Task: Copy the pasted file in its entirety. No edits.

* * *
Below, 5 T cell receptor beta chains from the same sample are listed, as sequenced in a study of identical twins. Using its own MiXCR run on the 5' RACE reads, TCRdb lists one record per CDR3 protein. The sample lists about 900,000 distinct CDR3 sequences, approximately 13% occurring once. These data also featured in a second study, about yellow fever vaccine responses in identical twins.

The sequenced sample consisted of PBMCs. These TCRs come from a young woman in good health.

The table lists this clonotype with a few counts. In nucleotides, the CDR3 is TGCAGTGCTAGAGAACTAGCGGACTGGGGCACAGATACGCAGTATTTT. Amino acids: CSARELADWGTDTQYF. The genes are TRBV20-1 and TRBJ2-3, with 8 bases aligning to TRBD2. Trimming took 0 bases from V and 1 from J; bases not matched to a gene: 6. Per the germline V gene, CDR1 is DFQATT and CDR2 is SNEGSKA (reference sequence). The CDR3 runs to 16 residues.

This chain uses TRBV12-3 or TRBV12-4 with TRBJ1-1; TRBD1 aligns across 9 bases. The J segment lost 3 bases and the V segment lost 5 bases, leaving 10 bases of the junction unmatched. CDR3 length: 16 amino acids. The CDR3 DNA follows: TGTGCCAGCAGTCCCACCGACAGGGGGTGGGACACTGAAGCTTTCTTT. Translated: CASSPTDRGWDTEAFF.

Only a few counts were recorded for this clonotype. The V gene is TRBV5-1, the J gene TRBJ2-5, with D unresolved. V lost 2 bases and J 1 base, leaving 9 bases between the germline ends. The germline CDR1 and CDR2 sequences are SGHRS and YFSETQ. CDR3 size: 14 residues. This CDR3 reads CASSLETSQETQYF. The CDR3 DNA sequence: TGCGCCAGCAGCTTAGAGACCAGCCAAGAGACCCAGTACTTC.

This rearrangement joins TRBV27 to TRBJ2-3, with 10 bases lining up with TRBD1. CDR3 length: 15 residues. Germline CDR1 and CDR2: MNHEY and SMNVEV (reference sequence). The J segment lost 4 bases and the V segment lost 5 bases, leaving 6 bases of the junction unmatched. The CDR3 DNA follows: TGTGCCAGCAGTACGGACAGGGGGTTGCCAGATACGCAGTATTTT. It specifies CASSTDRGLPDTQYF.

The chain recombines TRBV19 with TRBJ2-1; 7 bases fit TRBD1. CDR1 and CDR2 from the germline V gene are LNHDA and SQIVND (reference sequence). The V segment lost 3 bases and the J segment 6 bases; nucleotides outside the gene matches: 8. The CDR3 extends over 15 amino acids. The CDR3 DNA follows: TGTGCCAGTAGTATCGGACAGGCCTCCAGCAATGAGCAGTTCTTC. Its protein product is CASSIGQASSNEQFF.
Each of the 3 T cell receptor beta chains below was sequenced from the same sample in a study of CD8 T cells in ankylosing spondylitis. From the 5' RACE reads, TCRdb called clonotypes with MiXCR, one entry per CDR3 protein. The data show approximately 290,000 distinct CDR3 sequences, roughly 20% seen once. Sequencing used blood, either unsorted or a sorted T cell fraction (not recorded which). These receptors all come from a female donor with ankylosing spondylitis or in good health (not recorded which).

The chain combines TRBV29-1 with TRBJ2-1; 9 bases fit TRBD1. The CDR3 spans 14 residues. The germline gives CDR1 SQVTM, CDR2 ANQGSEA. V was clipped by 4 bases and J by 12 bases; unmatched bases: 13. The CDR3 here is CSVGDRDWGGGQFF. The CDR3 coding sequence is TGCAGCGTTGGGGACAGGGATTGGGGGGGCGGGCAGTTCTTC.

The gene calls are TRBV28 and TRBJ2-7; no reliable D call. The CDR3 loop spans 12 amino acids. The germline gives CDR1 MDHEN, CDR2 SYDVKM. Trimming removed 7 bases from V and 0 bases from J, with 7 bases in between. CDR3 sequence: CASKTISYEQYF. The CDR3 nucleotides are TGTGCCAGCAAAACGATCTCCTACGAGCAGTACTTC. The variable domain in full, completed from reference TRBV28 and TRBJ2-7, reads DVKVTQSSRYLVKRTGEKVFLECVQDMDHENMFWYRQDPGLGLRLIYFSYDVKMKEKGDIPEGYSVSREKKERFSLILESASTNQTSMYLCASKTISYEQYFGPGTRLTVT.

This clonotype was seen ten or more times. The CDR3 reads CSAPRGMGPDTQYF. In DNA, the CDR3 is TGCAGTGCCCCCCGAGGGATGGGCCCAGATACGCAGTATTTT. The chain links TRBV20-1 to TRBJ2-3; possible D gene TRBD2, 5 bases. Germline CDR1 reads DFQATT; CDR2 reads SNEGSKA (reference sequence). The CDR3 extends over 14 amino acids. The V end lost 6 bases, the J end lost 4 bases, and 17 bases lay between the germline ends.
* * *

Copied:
Below, 5 T cell receptor beta chains from the same sample are listed, as sequenced in a study of identical twins. Using its own MiXCR run on the 5' RACE reads, TCRdb lists one record per CDR3 protein. The sample lists about 900,000 distinct CDR3 sequences, approximately 13% occurring once. These data also featured in a second study, about yellow fever vaccine responses in identical twins.

The sequenced sample consisted of PBMCs. These TCRs come from a young woman in good health.

The table lists this clonotype with a few counts. In nucleotides, the CDR3 is TGCAGTGCTAGAGAACTAGCGGACTGGGGCACAGATACGCAGTATTTT. Amino acids: CSARELADWGTDTQYF. The genes are TRBV20-1 and TRBJ2-3, with 8 bases aligning to TRBD2. Trimming took 0 bases from V and 1 from J; bases not matched to a gene: 6. Per the germline V gene, CDR1 is DFQATT and CDR2 is SNEGSKA (reference sequence). The CDR3 runs to 16 residues.

This chain uses TRBV12-3 or TRBV12-4 with TRBJ1-1; TRBD1 aligns across 9 bases. The J segment lost 3 bases and the V segment lost 5 bases, leaving 10 bases of the junction unmatched. CDR3 length: 16 amino acids. The CDR3 DNA follows: TGTGCCAGCAGTCCCACCGACAGGGGGTGGGACACTGAAGCTTTCTTT. Translated: CASSPTDRGWDTEAFF.

Only a few counts were recorded for this clonotype. The V gene is TRBV5-1, the J gene TRBJ2-5, with D unresolved. V lost 2 bases and J 1 base, leaving 9 bases between the germline ends. The germline CDR1 and CDR2 sequences are SGHRS and YFSETQ. CDR3 size: 14 residues. This CDR3 reads CASSLETSQETQYF. The CDR3 DNA sequence: TGCGCCAGCAGCTTAGAGACCAGCCAAGAGACCCAGTACTTC.

This rearrangement joins TRBV27 to TRBJ2-3, with 10 bases lining up with TRBD1. CDR3 length: 15 residues. Germline CDR1 and CDR2: MNHEY and SMNVEV (reference sequence). The J segment lost 4 bases and the V segment lost 5 bases, leaving 6 bases of the junction unmatched. The CDR3 DNA follows: TGTGCCAGCAGTACGGACAGGGGGTTGCCAGATACGCAGTATTTT. It specifies CASSTDRGLPDTQYF.

The chain recombines TRBV19 with TRBJ2-1; 7 bases fit TRBD1. CDR1 and CDR2 from the germline V gene are LNHDA and SQIVND (reference sequence). The V segment lost 3 bases and the J segment 6 bases; nucleotides outside the gene matches: 8. The CDR3 extends over 15 amino acids. The CDR3 DNA follows: TGTGCCAGTAGTATCGGACAGGCCTCCAGCAATGAGCAGTTCTTC. Its protein product is CASSIGQASSNEQFF.
Each of the 3 T cell receptor beta chains below was sequenced from the same sample in a study of CD8 T cells in ankylosing spondylitis. From the 5' RACE reads, TCRdb called clonotypes with MiXCR, one entry per CDR3 protein. The data show approximately 290,000 distinct CDR3 sequences, roughly 20% seen once. Sequencing used blood, either unsorted or a sorted T cell fraction (not recorded which). These receptors all come from a female donor with ankylosing spondylitis or in good health (not recorded which).

The chain combines TRBV29-1 with TRBJ2-1; 9 bases fit TRBD1. The CDR3 spans 14 residues. The germline gives CDR1 SQVTM, CDR2 ANQGSEA. V was clipped by 4 bases and J by 12 bases; unmatched bases: 13. The CDR3 here is CSVGDRDWGGGQFF. The CDR3 coding sequence is TGCAGCGTTGGGGACAGGGATTGGGGGGGCGGGCAGTTCTTC.

The gene calls are TRBV28 and TRBJ2-7; no reliable D call. The CDR3 loop spans 12 amino acids. The germline gives CDR1 MDHEN, CDR2 SYDVKM. Trimming removed 7 bases from V and 0 bases from J, with 7 bases in between. CDR3 sequence: CASKTISYEQYF. The CDR3 nucleotides are TGTGCCAGCAAAACGATCTCCTACGAGCAGTACTTC. The variable domain in full, completed from reference TRBV28 and TRBJ2-7, reads DVKVTQSSRYLVKRTGEKVFLECVQDMDHENMFWYRQDPGLGLRLIYFSYDVKMKEKGDIPEGYSVSREKKERFSLILESASTNQTSMYLCASKTISYEQYFGPGTRLTVT.

This clonotype was seen ten or more times. The CDR3 reads CSAPRGMGPDTQYF. In DNA, the CDR3 is TGCAGTGCCCCCCGAGGGATGGGCCCAGATACGCAGTATTTT. The chain links TRBV20-1 to TRBJ2-3; possible D gene TRBD2, 5 bases. Germline CDR1 reads DFQATT; CDR2 reads SNEGSKA (reference sequence). The CDR3 extends over 14 amino acids. The V end lost 6 bases, the J end lost 4 bases, and 17 bases lay between the germline ends.